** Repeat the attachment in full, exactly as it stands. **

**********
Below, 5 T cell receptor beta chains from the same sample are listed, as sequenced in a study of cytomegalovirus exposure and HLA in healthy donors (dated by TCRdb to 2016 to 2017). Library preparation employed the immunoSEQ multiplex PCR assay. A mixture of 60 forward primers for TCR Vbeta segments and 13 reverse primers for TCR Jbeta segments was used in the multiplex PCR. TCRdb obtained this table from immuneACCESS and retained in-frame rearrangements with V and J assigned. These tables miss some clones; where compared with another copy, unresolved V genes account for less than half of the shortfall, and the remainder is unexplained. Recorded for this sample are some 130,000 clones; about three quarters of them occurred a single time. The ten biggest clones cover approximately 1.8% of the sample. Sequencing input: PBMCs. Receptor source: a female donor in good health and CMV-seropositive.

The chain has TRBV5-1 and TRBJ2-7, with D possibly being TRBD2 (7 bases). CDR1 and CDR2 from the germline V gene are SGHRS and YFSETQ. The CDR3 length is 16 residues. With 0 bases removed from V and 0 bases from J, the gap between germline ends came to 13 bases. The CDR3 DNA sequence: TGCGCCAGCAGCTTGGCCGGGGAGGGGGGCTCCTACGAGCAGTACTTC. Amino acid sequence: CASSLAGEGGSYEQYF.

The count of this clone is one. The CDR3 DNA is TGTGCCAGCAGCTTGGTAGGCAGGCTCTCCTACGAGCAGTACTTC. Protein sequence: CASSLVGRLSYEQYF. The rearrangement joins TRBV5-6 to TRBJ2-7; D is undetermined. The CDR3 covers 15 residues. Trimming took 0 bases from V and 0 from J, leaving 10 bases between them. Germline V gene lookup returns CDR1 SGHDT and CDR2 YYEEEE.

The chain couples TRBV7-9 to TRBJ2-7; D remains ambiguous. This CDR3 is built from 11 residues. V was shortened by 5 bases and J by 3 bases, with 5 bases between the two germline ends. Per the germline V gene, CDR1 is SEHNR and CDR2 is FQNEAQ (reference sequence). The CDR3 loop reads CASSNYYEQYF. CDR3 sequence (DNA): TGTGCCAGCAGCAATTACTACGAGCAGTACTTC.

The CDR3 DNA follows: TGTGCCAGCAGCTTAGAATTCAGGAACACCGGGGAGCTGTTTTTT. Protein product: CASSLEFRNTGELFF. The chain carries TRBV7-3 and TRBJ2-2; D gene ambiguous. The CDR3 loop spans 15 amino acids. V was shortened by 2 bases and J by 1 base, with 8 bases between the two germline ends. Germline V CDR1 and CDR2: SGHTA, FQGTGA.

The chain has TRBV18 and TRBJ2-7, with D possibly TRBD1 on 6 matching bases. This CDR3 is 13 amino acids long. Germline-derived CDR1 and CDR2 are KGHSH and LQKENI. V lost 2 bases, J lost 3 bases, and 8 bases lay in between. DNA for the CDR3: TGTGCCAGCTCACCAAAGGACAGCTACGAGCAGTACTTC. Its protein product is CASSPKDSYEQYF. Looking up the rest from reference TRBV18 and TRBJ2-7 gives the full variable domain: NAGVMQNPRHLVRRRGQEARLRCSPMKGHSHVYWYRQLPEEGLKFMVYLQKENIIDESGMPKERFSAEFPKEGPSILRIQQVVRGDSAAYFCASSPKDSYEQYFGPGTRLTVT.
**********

Below, 5 T cell receptor beta chains from the same sample are listed, as sequenced in a study of cytomegalovirus exposure and HLA in healthy donors (dated by TCRdb to 2016 to 2017). Library preparation employed the immunoSEQ multiplex PCR assay. A mixture of 60 forward primers for TCR Vbeta segments and 13 reverse primers for TCR Jbeta segments was used in the multiplex PCR. TCRdb obtained this table from immuneACCESS and retained in-frame rearrangements with V and J assigned. These tables miss some clones; where compared with another copy, unresolved V genes account for less than half of the shortfall, and the remainder is unexplained. Recorded for this sample are some 130,000 clones; about three quarters of them occurred a single time. The ten biggest clones cover approximately 1.8% of the sample. Sequencing input: PBMCs. Receptor source: a female donor in good health and CMV-seropositive.

The chain has TRBV5-1 and TRBJ2-7, with D possibly being TRBD2 (7 bases). CDR1 and CDR2 from the germline V gene are SGHRS and YFSETQ. The CDR3 length is 16 residues. With 0 bases removed from V and 0 bases from J, the gap between germline ends came to 13 bases. The CDR3 DNA sequence: TGCGCCAGCAGCTTGGCCGGGGAGGGGGGCTCCTACGAGCAGTACTTC. Amino acid sequence: CASSLAGEGGSYEQYF.

The count of this clone is one. The CDR3 DNA is TGTGCCAGCAGCTTGGTAGGCAGGCTCTCCTACGAGCAGTACTTC. Protein sequence: CASSLVGRLSYEQYF. The rearrangement joins TRBV5-6 to TRBJ2-7; D is undetermined. The CDR3 covers 15 residues. Trimming took 0 bases from V and 0 from J, leaving 10 bases between them. Germline V gene lookup returns CDR1 SGHDT and CDR2 YYEEEE.

The chain couples TRBV7-9 to TRBJ2-7; D remains ambiguous. This CDR3 is built from 11 residues. V was shortened by 5 bases and J by 3 bases, with 5 bases between the two germline ends. Per the germline V gene, CDR1 is SEHNR and CDR2 is FQNEAQ (reference sequence). The CDR3 loop reads CASSNYYEQYF. CDR3 sequence (DNA): TGTGCCAGCAGCAATTACTACGAGCAGTACTTC.

The CDR3 DNA follows: TGTGCCAGCAGCTTAGAATTCAGGAACACCGGGGAGCTGTTTTTT. Protein product: CASSLEFRNTGELFF. The chain carries TRBV7-3 and TRBJ2-2; D gene ambiguous. The CDR3 loop spans 15 amino acids. V was shortened by 2 bases and J by 1 base, with 8 bases between the two germline ends. Germline V CDR1 and CDR2: SGHTA, FQGTGA.

The chain has TRBV18 and TRBJ2-7, with D possibly TRBD1 on 6 matching bases. This CDR3 is 13 amino acids long. Germline-derived CDR1 and CDR2 are KGHSH and LQKENI. V lost 2 bases, J lost 3 bases, and 8 bases lay in between. DNA for the CDR3: TGTGCCAGCTCACCAAAGGACAGCTACGAGCAGTACTTC. Its protein product is CASSPKDSYEQYF. Looking up the rest from reference TRBV18 and TRBJ2-7 gives the full variable domain: NAGVMQNPRHLVRRRGQEARLRCSPMKGHSHVYWYRQLPEEGLKFMVYLQKENIIDESGMPKERFSAEFPKEGPSILRIQQVVRGDSAAYFCASSPKDSYEQYFGPGTRLTVT.